Why are the Government structuring the Bill in such a way? Why can they not treat the work force in the same way as that of Amersham? It is clear that different groups within Government Departments have different interests in the matter. Even if the Minister were able to convince the House on the merits of the privatisation in the interests of science and of the British economy, I suspect that he would fail to convince his Treasury colleagues on how best to protect the interests of the pension fund members. The Minister must remember that the TUPE regulations did not extend to pension schemes, but the principle can be extended by the will of the parties engaged. I looked carefully at the paragraphs in the explanatory and financial memorandum to the Bill under the heading "Financial Effects". It is interesting that the Government have included phrases that could potentially let them off the hook. The third from last paragraph starts:

"If transferred employees transfer their accrued pension rights in the Authority's pension scheme".


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I suppose that the Government could get themselves off the hook by working on the word "if" and changing their mind, without any great embarrassment. It appears that all the Minister has to do is convince his Treasury colleagues of the logic of that proposal.

Reference was made earlier to the role of Sir Anthony Cleaver in the creation of Procord. The Minister, in a blunt intervention, made it clear that Sir Anthony Cleaver had stood away from his responsibilities within AEA when Procord was being created. A statement issued on 7 March makes it quite clear that Sir Anthony must have known an awful lot about the way in which Procord was going to perform in the marketplace and what was being offered by the Government. He is quoted extensively in a press release, in very buoyant terms:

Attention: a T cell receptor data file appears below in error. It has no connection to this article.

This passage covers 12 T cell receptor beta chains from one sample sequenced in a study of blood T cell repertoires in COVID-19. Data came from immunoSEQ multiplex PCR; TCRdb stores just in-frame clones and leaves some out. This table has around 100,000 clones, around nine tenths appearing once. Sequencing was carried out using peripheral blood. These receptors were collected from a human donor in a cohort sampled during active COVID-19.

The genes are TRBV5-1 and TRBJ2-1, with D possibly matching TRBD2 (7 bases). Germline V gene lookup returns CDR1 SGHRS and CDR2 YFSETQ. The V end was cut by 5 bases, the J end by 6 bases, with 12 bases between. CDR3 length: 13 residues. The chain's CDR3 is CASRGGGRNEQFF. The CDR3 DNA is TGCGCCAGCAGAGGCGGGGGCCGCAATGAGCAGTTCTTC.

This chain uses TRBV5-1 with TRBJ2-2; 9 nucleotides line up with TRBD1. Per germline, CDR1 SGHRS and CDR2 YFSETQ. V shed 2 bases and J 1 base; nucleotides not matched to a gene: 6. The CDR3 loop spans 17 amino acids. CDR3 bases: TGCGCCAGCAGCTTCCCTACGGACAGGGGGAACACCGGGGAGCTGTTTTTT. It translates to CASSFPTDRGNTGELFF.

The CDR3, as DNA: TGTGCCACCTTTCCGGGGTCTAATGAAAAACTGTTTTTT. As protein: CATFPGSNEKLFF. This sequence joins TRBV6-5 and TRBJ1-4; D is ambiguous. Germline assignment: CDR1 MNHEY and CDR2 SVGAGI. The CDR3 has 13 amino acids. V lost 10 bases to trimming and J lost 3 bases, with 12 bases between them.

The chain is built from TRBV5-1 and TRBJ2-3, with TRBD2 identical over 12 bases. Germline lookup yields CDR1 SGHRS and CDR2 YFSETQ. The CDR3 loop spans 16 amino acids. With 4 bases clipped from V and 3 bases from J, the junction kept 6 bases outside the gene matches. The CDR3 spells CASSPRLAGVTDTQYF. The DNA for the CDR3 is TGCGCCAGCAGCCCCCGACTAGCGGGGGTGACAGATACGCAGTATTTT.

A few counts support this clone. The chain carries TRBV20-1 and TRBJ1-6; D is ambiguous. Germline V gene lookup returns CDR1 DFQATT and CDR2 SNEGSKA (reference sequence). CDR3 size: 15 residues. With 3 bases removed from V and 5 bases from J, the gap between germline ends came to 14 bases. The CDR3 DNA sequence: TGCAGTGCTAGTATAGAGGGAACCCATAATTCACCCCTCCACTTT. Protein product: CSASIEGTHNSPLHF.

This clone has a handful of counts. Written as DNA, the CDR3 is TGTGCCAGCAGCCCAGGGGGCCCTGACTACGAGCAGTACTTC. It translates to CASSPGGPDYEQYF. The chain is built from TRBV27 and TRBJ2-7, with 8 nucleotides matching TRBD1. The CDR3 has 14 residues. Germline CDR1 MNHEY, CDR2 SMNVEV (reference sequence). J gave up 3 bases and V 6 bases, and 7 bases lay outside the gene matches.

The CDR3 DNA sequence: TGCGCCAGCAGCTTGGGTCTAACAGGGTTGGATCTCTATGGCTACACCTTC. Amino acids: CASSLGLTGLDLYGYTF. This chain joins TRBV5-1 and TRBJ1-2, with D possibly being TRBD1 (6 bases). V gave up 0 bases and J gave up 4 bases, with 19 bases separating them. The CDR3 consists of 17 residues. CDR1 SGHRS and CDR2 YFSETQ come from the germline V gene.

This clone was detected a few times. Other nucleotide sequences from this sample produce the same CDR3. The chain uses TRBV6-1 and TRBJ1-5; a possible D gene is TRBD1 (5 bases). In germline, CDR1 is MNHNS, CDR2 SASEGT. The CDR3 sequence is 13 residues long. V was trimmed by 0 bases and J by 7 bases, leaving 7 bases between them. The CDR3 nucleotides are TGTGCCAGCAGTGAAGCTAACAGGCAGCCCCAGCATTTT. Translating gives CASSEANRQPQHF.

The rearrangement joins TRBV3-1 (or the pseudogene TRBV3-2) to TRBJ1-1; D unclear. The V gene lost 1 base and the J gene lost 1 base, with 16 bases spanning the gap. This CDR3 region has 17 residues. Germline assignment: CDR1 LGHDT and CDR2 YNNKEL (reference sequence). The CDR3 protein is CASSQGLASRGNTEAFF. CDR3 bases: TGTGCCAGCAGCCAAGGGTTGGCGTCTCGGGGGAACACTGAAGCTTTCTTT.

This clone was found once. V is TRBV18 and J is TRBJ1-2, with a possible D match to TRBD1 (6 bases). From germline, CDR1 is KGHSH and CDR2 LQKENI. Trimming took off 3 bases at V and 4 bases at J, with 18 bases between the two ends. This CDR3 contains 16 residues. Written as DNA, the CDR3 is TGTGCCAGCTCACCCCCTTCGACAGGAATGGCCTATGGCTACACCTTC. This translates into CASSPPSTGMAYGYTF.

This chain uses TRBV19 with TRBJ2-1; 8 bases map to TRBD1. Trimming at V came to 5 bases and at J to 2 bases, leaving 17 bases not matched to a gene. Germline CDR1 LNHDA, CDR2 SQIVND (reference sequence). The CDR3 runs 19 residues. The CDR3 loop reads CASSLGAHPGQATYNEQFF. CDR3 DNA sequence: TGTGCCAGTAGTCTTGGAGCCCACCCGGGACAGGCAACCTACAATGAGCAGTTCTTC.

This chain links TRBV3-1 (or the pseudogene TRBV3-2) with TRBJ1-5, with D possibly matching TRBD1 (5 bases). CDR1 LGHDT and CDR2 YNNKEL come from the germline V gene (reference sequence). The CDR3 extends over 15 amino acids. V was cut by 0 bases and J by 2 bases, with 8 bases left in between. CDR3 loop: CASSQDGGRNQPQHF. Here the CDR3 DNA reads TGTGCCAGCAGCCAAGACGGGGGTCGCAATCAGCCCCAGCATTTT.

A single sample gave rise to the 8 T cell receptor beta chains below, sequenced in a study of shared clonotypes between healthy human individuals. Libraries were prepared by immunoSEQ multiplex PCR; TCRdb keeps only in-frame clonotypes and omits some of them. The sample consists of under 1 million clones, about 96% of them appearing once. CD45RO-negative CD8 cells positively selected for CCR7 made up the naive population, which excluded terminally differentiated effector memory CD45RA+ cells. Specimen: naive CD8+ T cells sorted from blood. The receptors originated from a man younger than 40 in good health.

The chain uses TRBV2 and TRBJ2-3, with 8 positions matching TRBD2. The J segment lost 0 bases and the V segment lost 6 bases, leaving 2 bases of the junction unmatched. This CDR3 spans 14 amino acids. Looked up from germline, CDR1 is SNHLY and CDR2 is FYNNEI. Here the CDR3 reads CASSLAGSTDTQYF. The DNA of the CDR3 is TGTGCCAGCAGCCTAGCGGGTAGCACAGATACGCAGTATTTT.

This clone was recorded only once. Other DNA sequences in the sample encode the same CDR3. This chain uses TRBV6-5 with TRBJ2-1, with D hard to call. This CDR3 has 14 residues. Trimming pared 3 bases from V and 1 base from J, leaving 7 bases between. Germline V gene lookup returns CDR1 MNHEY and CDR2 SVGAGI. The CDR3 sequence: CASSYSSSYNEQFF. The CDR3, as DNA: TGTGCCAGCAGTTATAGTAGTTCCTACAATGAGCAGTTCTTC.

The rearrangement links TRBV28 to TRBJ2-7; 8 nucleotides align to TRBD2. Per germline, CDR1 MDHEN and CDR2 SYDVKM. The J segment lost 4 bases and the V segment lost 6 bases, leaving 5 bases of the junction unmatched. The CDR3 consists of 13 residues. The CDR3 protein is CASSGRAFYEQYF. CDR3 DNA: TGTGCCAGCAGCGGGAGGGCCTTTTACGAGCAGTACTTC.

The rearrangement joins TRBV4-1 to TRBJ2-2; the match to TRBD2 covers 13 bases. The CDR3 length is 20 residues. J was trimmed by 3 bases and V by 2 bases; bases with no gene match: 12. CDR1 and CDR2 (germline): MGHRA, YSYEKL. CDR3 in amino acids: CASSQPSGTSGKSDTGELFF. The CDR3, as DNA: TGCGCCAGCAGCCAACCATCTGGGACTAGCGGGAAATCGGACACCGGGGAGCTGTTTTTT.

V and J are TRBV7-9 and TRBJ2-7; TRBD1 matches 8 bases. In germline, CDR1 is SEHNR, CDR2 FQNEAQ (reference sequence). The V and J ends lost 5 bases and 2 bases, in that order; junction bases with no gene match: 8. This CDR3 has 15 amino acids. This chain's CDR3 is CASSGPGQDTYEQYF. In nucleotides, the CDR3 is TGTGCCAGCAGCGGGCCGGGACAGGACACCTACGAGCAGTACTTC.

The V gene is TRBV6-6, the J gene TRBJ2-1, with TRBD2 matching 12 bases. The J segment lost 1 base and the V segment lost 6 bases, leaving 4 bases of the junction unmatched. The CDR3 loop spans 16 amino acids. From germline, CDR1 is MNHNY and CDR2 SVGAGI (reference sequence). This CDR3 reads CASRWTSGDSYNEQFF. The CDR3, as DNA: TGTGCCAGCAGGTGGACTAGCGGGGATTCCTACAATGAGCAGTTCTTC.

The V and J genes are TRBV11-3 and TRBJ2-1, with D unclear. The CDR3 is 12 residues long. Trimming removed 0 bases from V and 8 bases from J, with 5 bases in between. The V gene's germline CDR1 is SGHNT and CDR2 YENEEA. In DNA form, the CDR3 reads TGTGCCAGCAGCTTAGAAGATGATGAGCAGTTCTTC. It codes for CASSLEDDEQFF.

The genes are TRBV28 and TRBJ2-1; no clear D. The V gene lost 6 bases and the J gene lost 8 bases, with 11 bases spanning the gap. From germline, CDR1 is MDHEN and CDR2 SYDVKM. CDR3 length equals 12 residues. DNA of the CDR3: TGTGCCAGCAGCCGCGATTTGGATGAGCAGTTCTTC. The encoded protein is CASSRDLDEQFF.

"I am confident that Procord will be an excellent employer". I wonder whether that view will be held by everyone. He continued:

"and I am sure that FSD staff will find new opportunities as part of a company whose core business is facilities service and management."

The entire press release is very buoyant and seems to reflect a detailed knowledge of the company. One has to draw conclusions from that.

The hon. Member for Chesham and Amersham asked about my knowledge of the industry. She will be aware that Risley is a stone's throw from my house. I can see a large part of the industry from my house. In the past, I had a great deal of contact with people on the Harwell site.

In a letter to my hon. Friend the Member for Warrington, South (Mr. Hall), whose constituency incorporates a large part of Risley, the staff representatives refer to the UKAEA letter setting out the proposals:

"The UKAEA letter says that they"--

the company--

"are committed to safeguarding terms and conditions of employment for employees in each divestment. However, despite many requests, UKAEA have not offered any agreement on: index-linked pensions security of redundancy payments or protection beyond the legal minimum offered by TUPE."

That is the view of the staff representatives.

One must express concern about the Government's failure to take into account the interests of the employees to the fullest extent. The Minister said that he would give a great deal of weight to management and staff. If he is serious about that, these are the specific points that concern the staff. I put them on the record because they set out some powerful arguments about why the Government need to think again.

I offer the House a series of explanations. First, the Bill is defective because it says nothing about the existing organisation and retention-- [Interruption.] The hon. Member for Chesham and Amersham laughs. Is she not interested in the views of the staff?

As I was saying, the Bill says nothing about the organisation and retention of UKAEA under direct Government control, dealing with decommissioning old reactors and safe nuclear waste disposal. That concern has been raised by a number of hon. Members in the debate, although they hold different views about the future of the nuclear industry. Given that that view comes from the heart of an organisation in the industry whose sole core is its people, the Government should take note of that point.